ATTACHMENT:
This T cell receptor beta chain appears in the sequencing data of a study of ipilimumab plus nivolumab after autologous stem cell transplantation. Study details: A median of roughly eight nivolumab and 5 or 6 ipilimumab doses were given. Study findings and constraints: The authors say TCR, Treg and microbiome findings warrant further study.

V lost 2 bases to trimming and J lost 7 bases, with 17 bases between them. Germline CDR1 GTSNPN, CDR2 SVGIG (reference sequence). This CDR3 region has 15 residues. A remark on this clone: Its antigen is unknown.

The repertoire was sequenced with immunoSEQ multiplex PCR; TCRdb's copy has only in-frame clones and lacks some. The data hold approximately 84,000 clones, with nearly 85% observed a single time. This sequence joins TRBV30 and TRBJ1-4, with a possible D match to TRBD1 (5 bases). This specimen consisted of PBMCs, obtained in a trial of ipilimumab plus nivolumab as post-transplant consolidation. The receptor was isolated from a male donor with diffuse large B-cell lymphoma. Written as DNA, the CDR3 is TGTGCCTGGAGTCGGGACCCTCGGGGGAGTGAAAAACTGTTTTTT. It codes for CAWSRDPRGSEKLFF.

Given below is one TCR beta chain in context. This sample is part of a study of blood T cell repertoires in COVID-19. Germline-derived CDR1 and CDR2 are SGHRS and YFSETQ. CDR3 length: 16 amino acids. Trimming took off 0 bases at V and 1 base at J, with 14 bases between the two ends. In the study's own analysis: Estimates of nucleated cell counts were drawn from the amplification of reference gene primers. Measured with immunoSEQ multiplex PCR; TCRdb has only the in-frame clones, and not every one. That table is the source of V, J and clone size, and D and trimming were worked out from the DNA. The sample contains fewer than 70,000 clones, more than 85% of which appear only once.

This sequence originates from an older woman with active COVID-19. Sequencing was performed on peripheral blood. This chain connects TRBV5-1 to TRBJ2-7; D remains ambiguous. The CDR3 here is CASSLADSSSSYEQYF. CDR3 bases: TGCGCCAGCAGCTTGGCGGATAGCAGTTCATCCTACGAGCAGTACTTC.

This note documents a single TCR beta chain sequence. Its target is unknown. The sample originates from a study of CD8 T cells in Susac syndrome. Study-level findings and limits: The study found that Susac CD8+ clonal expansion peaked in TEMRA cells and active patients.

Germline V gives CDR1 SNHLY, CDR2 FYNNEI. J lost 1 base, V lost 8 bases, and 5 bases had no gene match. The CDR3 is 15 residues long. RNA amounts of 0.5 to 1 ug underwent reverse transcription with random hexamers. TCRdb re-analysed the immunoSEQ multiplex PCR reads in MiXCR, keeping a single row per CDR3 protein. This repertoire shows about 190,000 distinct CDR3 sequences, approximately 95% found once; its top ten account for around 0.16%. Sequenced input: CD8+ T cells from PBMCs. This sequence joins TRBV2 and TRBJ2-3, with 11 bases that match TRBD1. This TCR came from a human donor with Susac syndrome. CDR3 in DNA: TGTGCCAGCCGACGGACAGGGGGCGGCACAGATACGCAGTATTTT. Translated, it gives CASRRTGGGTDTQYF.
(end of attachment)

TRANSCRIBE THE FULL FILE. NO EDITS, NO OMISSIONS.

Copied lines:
This T cell receptor beta chain appears in the sequencing data of a study of ipilimumab plus nivolumab after autologous stem cell transplantation. Study details: A median of roughly eight nivolumab and 5 or 6 ipilimumab doses were given. Study findings and constraints: The authors say TCR, Treg and microbiome findings warrant further study.

V lost 2 bases to trimming and J lost 7 bases, with 17 bases between them. Germline CDR1 GTSNPN, CDR2 SVGIG (reference sequence). This CDR3 region has 15 residues. A remark on this clone: Its antigen is unknown.

The repertoire was sequenced with immunoSEQ multiplex PCR; TCRdb's copy has only in-frame clones and lacks some. The data hold approximately 84,000 clones, with nearly 85% observed a single time. This sequence joins TRBV30 and TRBJ1-4, with a possible D match to TRBD1 (5 bases). This specimen consisted of PBMCs, obtained in a trial of ipilimumab plus nivolumab as post-transplant consolidation. The receptor was isolated from a male donor with diffuse large B-cell lymphoma. Written as DNA, the CDR3 is TGTGCCTGGAGTCGGGACCCTCGGGGGAGTGAAAAACTGTTTTTT. It codes for CAWSRDPRGSEKLFF.

Given below is one TCR beta chain in context. This sample is part of a study of blood T cell repertoires in COVID-19. Germline-derived CDR1 and CDR2 are SGHRS and YFSETQ. CDR3 length: 16 amino acids. Trimming took off 0 bases at V and 1 base at J, with 14 bases between the two ends. In the study's own analysis: Estimates of nucleated cell counts were drawn from the amplification of reference gene primers. Measured with immunoSEQ multiplex PCR; TCRdb has only the in-frame clones, and not every one. That table is the source of V, J and clone size, and D and trimming were worked out from the DNA. The sample contains fewer than 70,000 clones, more than 85% of which appear only once.

This sequence originates from an older woman with active COVID-19. Sequencing was performed on peripheral blood. This chain connects TRBV5-1 to TRBJ2-7; D remains ambiguous. The CDR3 here is CASSLADSSSSYEQYF. CDR3 bases: TGCGCCAGCAGCTTGGCGGATAGCAGTTCATCCTACGAGCAGTACTTC.

This note documents a single TCR beta chain sequence. Its target is unknown. The sample originates from a study of CD8 T cells in Susac syndrome. Study-level findings and limits: The study found that Susac CD8+ clonal expansion peaked in TEMRA cells and active patients.

Germline V gives CDR1 SNHLY, CDR2 FYNNEI. J lost 1 base, V lost 8 bases, and 5 bases had no gene match. The CDR3 is 15 residues long. RNA amounts of 0.5 to 1 ug underwent reverse transcription with random hexamers. TCRdb re-analysed the immunoSEQ multiplex PCR reads in MiXCR, keeping a single row per CDR3 protein. This repertoire shows about 190,000 distinct CDR3 sequences, approximately 95% found once; its top ten account for around 0.16%. Sequenced input: CD8+ T cells from PBMCs. This sequence joins TRBV2 and TRBJ2-3, with 11 bases that match TRBD1. This TCR came from a human donor with Susac syndrome. CDR3 in DNA: TGTGCCAGCCGACGGACAGGGGGCGGCACAGATACGCAGTATTTT. Translated, it gives CASRRTGGGTDTQYF.